A Complete Guide to SaaS Sales

A Complete Guide to SaaS Sales

Of all the industries experiencing a boom, SaaS (Software-as-a-Service) is leading the pack. SaaS sales reps enjoy a highly lucrative career path, and any one of them can attest that this is one of the most rewarding, exciting, and well-paid fields you can get into right now.

Whether you’re an experienced SaaS founder looking for a new way to explore the industry or one of thousands of experienced sales reps who are ready to tackle a new niche, you’ve come to the right place. In this guide, I’m going to explain SaaS sales from top to bottom, and by the end, you’ll have the tools you need to succeed.

It’s important to know that even if you have an extensive background with years of sales experience, you’re going to need to have a very deliberate and specialized set of strategies to sell SaaS products. There are distinct qualities in the SaaS industry that are quite different from other industries you may have worked in, and some of those qualities present challenges that you may not have faced before.

On the other hand, you will find that SaaS brings with it unique opportunities for success, high earnings, and personal and professional growth that surpass other industries. If you’re willing to put in the time and effort to develop the right sales strategy, SaaS sales has the potential to be a life-changing career path.

What Makes Selling SaaS Different from Other Types of Sales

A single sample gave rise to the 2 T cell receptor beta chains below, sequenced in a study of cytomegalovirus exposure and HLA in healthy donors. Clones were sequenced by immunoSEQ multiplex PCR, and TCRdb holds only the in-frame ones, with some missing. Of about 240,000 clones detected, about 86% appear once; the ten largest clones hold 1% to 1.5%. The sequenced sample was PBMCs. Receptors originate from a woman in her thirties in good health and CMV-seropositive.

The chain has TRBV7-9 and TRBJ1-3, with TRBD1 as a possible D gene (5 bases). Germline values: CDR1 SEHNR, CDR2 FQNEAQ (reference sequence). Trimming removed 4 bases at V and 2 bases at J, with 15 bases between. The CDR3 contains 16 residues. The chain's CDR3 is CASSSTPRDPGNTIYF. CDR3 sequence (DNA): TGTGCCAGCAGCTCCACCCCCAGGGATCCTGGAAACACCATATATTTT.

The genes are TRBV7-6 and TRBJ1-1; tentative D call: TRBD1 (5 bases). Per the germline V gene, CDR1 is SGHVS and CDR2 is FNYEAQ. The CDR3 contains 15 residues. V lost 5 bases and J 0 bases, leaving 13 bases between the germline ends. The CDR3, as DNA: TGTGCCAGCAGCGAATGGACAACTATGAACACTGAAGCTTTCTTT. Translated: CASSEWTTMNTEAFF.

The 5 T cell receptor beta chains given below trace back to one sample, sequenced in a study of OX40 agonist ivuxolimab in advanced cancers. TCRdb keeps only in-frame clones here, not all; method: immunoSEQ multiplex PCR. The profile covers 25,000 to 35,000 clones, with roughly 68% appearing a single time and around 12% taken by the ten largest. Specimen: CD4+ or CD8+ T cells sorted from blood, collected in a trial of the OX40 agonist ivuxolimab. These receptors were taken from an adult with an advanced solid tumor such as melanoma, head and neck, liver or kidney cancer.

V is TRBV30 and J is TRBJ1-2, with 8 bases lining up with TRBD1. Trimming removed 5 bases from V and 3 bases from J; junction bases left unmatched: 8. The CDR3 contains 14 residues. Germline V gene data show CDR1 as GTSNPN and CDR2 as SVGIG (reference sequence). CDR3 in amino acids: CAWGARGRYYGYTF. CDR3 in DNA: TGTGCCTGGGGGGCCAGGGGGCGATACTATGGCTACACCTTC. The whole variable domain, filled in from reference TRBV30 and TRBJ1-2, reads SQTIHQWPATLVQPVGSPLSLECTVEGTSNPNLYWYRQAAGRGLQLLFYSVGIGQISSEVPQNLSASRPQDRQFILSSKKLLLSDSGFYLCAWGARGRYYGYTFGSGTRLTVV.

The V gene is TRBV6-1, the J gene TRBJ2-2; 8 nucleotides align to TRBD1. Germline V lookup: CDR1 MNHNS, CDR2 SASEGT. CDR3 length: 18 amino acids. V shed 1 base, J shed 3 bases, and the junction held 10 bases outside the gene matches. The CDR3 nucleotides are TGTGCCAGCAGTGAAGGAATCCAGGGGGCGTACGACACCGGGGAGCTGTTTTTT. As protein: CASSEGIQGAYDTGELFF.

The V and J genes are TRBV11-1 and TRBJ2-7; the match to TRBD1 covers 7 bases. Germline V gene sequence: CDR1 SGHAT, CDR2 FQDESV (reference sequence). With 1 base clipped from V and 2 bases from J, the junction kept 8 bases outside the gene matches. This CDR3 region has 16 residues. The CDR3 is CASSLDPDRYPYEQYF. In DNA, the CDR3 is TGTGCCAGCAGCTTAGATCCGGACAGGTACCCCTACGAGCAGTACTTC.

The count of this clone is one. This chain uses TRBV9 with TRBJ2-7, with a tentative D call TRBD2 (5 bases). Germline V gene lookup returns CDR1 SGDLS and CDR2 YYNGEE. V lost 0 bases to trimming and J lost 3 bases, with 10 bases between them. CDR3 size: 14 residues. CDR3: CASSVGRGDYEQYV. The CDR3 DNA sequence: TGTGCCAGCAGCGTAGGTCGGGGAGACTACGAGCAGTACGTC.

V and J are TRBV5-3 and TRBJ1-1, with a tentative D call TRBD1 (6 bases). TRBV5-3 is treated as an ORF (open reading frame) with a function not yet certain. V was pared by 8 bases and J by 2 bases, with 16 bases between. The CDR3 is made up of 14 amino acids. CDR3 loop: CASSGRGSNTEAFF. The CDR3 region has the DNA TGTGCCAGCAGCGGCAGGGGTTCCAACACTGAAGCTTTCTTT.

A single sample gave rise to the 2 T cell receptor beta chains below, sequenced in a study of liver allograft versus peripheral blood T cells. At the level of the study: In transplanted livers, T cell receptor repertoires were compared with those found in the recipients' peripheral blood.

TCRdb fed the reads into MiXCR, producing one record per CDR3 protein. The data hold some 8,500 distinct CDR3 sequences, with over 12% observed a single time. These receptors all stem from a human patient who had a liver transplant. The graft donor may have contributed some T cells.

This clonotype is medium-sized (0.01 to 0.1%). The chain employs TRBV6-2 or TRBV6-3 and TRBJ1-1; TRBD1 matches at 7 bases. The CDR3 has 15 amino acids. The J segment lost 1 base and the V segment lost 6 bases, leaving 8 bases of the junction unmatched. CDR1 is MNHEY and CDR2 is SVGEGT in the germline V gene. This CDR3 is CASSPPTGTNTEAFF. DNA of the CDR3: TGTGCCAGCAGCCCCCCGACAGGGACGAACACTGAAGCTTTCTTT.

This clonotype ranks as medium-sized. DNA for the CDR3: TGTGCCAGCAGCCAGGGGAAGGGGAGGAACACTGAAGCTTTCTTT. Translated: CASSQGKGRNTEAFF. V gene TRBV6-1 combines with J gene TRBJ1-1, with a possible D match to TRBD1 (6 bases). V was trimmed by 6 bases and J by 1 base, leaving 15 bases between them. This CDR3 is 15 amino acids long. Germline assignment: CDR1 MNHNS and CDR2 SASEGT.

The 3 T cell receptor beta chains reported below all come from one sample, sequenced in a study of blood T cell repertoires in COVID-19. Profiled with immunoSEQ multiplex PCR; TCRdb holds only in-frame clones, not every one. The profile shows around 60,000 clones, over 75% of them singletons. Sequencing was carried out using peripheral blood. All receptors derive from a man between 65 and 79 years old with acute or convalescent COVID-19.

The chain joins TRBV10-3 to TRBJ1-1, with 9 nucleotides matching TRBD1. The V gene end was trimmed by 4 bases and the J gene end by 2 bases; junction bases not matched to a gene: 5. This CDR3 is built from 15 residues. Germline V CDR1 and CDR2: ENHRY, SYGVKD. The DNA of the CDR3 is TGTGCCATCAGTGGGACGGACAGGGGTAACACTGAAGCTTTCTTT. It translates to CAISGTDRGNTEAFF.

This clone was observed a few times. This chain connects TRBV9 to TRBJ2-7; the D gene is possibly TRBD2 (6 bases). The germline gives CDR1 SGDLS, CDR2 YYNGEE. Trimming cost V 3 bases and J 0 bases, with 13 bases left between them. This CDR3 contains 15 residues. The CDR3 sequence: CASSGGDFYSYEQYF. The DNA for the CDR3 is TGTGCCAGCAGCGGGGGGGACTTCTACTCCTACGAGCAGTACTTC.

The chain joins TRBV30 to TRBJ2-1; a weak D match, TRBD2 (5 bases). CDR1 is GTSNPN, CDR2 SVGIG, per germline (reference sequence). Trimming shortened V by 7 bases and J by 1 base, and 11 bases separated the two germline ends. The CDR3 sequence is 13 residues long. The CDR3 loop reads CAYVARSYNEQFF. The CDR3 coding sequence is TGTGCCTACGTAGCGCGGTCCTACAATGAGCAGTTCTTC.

When you’re selling software, you’re approaching a potential customer with a very expensive product. While many salespeople have the task of selling a product and then walking away after closing deals, you will be focusing on cultivating and maintaining a customer relationship for the long term.


With each qualified lead, you will face (often in person) your target audience and your job is to sell more than just SaaS solutions. You’ll do plenty of product demos, but the SaaS sales process isn’t just about giving presentations and filling your sales pipeline. A large part of the draw of web-based software is that it simplifies your customer’s life, so you have to sell them on the value of ongoing customer support and the convenience of a subscription-based pricing model.

Your relationship with your customer will involve regular check-ins to make sure they’re happy with the product. You’ll contact them periodically to attempt upselling or cross-selling them on new features and services. You’ll address any pain points before they lead to churn. Your main focus will be customer success. Because of the unique nature of software sales, you’ll likely receive sales training that is specialized for the industry.